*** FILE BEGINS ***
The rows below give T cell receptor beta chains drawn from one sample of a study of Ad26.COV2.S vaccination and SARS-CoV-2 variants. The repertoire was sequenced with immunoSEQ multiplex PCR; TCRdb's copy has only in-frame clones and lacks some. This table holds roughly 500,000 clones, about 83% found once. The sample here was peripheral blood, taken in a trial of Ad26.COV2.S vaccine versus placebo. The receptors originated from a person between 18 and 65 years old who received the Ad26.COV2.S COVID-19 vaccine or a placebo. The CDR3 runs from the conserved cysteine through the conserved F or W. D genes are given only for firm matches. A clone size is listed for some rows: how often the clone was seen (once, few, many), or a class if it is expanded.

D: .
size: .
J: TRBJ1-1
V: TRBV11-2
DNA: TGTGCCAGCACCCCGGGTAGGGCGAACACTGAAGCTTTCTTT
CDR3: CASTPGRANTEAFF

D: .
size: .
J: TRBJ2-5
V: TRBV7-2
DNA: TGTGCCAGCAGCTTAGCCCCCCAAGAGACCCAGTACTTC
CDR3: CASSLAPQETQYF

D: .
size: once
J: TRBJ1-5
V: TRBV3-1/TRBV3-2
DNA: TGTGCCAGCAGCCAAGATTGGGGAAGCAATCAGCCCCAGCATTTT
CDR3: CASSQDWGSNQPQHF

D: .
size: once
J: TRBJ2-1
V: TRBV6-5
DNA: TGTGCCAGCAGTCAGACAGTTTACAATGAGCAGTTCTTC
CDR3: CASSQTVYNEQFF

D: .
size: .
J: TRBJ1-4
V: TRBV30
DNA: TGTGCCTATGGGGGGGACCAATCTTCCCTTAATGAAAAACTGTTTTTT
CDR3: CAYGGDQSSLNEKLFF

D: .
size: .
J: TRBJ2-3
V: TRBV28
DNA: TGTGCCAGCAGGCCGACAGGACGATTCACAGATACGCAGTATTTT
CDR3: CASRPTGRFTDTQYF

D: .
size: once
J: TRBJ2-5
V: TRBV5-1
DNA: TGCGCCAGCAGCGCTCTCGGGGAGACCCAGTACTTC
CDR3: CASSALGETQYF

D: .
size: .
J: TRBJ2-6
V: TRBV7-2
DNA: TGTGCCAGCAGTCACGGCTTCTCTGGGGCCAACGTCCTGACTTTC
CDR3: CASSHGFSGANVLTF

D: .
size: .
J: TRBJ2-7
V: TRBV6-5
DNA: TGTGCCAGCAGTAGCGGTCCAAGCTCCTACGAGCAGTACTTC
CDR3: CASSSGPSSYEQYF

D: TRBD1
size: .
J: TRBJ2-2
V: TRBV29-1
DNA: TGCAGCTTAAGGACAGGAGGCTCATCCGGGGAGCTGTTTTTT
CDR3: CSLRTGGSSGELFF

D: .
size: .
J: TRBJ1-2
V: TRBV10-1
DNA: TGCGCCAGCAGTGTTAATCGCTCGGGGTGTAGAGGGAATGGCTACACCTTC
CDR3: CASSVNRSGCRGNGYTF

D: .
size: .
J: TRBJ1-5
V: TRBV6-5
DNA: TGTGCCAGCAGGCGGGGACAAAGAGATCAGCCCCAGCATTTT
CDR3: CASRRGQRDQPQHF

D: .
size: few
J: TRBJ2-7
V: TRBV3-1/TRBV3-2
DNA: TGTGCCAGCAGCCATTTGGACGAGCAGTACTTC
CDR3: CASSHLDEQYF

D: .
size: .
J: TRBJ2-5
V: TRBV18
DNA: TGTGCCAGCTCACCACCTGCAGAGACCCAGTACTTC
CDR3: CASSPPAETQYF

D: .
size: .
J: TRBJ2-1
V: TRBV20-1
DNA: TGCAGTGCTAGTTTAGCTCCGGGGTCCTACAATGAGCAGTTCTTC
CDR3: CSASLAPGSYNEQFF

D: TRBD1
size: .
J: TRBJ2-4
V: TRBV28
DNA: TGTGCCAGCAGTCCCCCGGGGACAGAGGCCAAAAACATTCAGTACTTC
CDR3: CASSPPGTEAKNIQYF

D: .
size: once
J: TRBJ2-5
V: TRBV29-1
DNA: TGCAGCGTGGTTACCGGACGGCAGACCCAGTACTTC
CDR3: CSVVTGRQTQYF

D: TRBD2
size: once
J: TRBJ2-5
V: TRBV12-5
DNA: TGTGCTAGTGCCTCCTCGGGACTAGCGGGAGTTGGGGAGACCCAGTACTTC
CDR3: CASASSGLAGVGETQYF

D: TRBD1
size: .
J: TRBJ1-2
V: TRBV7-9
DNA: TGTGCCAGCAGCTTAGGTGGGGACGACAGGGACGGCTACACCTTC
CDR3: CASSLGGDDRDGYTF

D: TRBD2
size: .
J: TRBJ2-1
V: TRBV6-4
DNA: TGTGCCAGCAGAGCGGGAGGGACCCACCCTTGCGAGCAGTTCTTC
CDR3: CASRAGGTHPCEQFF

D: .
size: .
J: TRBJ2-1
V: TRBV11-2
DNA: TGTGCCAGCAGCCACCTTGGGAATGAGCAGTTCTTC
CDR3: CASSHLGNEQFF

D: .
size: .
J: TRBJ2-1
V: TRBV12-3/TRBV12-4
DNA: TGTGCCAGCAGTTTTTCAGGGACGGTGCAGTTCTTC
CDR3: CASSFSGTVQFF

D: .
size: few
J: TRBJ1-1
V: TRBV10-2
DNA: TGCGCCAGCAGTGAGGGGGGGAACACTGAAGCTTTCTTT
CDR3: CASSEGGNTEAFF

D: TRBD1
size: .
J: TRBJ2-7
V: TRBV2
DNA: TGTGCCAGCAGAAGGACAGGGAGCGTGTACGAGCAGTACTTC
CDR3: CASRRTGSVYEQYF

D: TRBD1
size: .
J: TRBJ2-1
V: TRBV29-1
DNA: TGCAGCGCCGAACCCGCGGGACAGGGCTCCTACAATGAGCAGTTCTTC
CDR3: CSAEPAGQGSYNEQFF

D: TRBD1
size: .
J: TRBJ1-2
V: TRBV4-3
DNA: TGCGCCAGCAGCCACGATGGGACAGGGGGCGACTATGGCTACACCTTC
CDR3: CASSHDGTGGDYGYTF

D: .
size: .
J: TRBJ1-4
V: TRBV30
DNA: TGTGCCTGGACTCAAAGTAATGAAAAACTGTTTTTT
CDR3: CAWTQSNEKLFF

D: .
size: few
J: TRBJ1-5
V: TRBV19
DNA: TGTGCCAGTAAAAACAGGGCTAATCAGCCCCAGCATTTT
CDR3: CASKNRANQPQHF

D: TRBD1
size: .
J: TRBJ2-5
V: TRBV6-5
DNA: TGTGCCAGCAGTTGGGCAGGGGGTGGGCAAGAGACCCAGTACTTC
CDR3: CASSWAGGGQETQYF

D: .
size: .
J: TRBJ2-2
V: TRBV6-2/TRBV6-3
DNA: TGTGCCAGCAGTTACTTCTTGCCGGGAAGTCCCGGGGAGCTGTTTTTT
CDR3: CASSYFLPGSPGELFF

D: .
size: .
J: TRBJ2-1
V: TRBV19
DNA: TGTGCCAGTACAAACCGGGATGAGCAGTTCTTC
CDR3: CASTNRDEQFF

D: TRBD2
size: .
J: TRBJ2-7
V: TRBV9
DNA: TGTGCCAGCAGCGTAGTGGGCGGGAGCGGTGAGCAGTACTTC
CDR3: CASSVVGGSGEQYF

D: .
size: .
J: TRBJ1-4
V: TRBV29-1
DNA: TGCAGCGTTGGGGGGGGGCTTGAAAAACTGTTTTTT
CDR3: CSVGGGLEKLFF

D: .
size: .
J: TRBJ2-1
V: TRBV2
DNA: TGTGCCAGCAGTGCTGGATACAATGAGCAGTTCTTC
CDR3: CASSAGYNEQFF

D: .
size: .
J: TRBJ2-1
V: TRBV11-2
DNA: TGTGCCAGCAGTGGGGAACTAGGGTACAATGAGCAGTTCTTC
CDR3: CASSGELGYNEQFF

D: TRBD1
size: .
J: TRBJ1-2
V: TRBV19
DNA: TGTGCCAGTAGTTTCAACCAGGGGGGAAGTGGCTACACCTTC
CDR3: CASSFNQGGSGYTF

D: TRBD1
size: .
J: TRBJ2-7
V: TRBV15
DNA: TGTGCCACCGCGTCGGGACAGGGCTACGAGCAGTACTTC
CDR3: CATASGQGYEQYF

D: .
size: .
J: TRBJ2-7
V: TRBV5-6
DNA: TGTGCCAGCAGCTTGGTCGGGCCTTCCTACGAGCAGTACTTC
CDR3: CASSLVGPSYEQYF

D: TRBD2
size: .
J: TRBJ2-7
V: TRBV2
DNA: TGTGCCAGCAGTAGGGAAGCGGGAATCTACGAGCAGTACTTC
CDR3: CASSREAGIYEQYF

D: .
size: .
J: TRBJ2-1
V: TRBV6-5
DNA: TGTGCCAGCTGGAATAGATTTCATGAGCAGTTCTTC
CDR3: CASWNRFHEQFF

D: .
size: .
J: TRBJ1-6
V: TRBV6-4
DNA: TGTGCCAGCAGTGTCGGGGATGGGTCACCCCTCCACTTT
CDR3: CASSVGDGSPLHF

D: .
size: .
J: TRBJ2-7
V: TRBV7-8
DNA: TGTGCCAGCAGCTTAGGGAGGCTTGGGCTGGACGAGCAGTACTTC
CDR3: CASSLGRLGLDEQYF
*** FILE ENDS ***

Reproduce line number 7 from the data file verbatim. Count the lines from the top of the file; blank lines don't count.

CDR3: CASTPGRANTEAFF